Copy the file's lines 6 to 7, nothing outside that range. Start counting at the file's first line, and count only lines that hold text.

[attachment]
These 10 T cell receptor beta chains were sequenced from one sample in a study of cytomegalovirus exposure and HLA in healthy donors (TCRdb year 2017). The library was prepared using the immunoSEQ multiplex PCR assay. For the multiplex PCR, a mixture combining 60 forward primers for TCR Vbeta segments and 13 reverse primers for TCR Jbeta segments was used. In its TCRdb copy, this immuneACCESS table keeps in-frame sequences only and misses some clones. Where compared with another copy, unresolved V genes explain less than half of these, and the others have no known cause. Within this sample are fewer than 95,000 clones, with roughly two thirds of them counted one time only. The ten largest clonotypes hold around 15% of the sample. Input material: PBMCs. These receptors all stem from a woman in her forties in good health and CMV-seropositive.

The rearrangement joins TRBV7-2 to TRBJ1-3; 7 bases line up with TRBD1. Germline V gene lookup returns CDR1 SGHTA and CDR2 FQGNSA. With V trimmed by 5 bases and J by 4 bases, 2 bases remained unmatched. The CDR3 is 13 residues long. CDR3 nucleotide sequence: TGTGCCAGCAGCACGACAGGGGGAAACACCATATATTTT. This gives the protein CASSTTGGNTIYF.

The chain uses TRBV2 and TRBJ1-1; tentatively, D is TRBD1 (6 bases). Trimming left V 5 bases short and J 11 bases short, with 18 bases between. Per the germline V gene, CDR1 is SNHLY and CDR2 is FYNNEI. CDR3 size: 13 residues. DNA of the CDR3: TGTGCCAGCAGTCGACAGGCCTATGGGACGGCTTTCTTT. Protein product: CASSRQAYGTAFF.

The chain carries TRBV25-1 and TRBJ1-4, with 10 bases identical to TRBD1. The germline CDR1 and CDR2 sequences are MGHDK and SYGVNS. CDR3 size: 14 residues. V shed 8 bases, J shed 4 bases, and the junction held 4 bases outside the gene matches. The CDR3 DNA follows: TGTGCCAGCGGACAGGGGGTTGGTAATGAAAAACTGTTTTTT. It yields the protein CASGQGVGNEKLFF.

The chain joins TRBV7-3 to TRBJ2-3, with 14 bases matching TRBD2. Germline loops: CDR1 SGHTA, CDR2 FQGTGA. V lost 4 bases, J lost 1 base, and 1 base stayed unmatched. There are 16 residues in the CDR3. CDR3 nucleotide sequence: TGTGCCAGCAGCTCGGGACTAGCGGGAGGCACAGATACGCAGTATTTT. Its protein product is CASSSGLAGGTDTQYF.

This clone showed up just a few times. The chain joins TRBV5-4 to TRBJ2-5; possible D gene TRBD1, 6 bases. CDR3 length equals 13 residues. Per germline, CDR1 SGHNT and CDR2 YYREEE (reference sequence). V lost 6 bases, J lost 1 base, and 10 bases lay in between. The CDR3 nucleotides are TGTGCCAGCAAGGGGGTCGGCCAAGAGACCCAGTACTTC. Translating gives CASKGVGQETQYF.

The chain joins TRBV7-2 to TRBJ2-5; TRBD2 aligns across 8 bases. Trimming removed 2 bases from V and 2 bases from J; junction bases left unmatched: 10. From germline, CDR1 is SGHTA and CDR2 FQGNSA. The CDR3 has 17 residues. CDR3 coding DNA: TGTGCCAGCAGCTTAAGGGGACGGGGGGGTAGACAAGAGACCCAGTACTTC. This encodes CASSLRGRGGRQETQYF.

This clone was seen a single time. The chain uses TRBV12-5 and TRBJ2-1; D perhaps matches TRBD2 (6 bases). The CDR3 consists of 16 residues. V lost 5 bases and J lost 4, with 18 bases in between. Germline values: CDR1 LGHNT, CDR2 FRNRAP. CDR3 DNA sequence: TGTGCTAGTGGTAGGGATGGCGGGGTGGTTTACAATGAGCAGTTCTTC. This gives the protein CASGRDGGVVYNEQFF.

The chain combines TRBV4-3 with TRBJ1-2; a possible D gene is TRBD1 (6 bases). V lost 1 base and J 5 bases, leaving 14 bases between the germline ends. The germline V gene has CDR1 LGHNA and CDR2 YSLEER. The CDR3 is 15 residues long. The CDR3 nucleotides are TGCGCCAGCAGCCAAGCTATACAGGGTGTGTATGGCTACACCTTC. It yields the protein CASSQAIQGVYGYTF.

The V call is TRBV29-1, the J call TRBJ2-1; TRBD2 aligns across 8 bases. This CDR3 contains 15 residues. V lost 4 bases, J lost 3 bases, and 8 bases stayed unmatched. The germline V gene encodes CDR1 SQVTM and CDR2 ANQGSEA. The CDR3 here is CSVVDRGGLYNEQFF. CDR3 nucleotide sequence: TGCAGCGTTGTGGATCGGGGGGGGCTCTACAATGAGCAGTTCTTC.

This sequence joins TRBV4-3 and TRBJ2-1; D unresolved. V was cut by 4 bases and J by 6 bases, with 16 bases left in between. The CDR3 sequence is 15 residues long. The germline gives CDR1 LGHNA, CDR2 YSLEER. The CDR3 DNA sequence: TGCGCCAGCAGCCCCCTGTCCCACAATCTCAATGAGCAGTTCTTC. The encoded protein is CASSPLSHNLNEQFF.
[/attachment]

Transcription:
This clone showed up just a few times. The chain joins TRBV5-4 to TRBJ2-5; possible D gene TRBD1, 6 bases. CDR3 length equals 13 residues. Per germline, CDR1 SGHNT and CDR2 YYREEE (reference sequence). V lost 6 bases, J lost 1 base, and 10 bases lay in between. The CDR3 nucleotides are TGTGCCAGCAAGGGGGTCGGCCAAGAGACCCAGTACTTC. Translating gives CASKGVGQETQYF.

The chain joins TRBV7-2 to TRBJ2-5; TRBD2 aligns across 8 bases. Trimming removed 2 bases from V and 2 bases from J; junction bases left unmatched: 10. From germline, CDR1 is SGHTA and CDR2 FQGNSA. The CDR3 has 17 residues. CDR3 coding DNA: TGTGCCAGCAGCTTAAGGGGACGGGGGGGTAGACAAGAGACCCAGTACTTC. This encodes CASSLRGRGGRQETQYF.